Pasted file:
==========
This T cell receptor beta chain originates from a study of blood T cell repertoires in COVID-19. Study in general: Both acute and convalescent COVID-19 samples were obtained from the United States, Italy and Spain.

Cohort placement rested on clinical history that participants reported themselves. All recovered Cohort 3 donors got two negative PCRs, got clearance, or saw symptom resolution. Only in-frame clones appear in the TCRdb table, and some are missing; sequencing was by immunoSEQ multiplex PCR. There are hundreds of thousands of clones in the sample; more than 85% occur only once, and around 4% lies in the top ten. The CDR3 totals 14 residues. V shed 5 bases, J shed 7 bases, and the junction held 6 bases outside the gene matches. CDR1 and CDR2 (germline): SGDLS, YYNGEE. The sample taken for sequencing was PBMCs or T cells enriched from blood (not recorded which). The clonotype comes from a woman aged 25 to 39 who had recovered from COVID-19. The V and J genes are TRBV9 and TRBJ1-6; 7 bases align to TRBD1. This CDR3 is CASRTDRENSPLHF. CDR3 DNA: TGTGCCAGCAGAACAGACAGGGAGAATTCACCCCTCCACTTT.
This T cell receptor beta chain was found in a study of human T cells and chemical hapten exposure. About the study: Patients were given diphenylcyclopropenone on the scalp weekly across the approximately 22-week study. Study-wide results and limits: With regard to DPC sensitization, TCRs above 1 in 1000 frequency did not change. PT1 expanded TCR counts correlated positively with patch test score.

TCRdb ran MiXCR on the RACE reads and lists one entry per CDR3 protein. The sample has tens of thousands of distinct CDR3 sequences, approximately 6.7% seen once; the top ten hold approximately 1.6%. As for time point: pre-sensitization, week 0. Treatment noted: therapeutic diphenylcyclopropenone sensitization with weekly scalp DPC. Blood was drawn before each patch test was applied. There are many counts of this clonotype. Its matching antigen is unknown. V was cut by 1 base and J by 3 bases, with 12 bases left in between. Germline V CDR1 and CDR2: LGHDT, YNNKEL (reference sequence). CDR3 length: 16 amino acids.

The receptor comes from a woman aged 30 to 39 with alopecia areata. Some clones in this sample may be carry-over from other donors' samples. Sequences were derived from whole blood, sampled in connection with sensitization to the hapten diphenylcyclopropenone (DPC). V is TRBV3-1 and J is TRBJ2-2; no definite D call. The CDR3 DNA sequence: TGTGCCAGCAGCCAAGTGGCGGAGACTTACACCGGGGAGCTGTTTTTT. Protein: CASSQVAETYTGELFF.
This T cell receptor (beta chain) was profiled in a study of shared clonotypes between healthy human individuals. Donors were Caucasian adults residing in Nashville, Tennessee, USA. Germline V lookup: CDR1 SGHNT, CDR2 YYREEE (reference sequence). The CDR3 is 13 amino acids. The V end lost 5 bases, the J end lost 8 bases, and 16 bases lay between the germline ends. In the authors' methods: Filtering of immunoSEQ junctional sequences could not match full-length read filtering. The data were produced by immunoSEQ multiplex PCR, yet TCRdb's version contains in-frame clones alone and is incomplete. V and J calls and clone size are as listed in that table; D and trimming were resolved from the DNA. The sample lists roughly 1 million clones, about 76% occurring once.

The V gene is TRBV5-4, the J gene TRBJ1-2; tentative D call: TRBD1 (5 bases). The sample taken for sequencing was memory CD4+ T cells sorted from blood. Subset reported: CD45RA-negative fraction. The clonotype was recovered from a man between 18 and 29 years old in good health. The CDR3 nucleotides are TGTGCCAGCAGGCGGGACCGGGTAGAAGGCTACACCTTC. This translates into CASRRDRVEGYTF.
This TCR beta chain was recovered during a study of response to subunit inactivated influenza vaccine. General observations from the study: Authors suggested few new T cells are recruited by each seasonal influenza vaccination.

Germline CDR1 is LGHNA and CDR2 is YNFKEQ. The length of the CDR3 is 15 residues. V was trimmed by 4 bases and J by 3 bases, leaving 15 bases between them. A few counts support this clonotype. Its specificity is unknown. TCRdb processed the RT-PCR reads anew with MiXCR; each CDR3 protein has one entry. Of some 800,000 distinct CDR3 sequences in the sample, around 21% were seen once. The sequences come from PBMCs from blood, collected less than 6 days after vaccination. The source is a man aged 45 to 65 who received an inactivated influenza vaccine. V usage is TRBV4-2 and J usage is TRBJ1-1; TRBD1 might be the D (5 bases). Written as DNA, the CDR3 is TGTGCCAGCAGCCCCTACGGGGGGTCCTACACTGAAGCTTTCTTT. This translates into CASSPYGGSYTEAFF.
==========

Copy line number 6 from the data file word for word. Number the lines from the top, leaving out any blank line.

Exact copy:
This T cell receptor (beta chain) was profiled in a study of shared clonotypes between healthy human individuals. Donors were Caucasian adults residing in Nashville, Tennessee, USA. Germline V lookup: CDR1 SGHNT, CDR2 YYREEE (reference sequence). The CDR3 is 13 amino acids. The V end lost 5 bases, the J end lost 8 bases, and 16 bases lay between the germline ends. In the authors' methods: Filtering of immunoSEQ junctional sequences could not match full-length read filtering. The data were produced by immunoSEQ multiplex PCR, yet TCRdb's version contains in-frame clones alone and is incomplete. V and J calls and clone size are as listed in that table; D and trimming were resolved from the DNA. The sample lists roughly 1 million clones, about 76% occurring once.